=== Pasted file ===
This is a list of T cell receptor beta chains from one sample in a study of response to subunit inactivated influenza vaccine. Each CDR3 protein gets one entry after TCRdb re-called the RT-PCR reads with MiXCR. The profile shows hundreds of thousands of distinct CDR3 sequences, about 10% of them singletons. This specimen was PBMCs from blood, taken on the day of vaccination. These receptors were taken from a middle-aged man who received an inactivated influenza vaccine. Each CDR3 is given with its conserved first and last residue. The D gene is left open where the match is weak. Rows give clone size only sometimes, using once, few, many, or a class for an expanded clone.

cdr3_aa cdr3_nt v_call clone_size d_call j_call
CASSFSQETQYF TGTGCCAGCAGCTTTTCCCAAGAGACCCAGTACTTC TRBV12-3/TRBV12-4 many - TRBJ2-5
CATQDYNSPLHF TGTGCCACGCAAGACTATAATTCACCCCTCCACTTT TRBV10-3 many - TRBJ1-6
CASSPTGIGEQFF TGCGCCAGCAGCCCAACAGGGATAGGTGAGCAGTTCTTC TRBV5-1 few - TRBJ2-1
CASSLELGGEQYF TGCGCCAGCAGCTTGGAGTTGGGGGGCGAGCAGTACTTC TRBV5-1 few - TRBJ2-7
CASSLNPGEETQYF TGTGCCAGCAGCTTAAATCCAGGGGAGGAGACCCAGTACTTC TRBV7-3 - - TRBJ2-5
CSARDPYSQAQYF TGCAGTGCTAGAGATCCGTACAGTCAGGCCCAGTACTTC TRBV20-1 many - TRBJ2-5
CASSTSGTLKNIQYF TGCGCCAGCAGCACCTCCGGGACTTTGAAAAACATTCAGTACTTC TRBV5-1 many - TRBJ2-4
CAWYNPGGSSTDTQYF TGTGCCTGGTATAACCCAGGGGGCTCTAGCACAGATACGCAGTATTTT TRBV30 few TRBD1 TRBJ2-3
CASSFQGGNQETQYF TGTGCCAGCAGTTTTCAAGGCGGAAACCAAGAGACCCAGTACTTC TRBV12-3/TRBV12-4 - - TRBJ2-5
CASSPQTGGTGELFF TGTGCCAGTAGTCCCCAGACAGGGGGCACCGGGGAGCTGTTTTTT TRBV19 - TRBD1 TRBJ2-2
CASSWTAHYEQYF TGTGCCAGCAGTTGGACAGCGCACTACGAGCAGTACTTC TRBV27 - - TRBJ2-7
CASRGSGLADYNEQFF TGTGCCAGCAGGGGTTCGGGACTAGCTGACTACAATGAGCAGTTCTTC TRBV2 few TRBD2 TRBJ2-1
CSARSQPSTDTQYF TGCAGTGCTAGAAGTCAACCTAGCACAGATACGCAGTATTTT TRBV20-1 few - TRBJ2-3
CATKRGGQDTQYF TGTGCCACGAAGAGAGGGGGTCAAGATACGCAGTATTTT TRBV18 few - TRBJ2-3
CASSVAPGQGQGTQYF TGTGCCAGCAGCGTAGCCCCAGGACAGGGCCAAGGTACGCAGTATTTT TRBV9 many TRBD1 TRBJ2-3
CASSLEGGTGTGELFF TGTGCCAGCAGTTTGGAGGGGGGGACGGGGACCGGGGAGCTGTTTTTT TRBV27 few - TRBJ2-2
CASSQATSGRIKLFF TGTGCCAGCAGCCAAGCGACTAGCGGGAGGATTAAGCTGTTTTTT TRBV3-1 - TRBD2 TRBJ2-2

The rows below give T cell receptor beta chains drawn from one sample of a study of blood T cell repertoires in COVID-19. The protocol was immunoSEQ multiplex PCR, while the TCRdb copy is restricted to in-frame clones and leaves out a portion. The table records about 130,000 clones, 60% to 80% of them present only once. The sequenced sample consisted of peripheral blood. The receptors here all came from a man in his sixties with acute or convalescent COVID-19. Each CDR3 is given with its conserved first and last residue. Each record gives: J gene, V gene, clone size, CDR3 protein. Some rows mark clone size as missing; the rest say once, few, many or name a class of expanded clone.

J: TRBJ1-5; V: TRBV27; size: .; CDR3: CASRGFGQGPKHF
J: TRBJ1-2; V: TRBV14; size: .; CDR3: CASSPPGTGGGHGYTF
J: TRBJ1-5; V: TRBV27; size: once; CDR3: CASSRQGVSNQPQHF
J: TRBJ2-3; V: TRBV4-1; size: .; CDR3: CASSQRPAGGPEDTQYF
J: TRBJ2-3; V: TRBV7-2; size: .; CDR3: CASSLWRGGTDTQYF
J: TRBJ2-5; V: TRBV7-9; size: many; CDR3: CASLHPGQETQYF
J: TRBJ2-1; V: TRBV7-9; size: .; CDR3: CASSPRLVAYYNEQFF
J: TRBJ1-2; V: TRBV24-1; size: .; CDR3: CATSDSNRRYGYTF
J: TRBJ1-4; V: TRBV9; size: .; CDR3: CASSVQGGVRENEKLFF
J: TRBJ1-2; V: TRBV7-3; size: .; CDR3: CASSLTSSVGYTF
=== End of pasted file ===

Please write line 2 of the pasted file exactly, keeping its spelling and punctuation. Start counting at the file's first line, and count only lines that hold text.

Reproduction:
cdr3_aa cdr3_nt v_call clone_size d_call j_call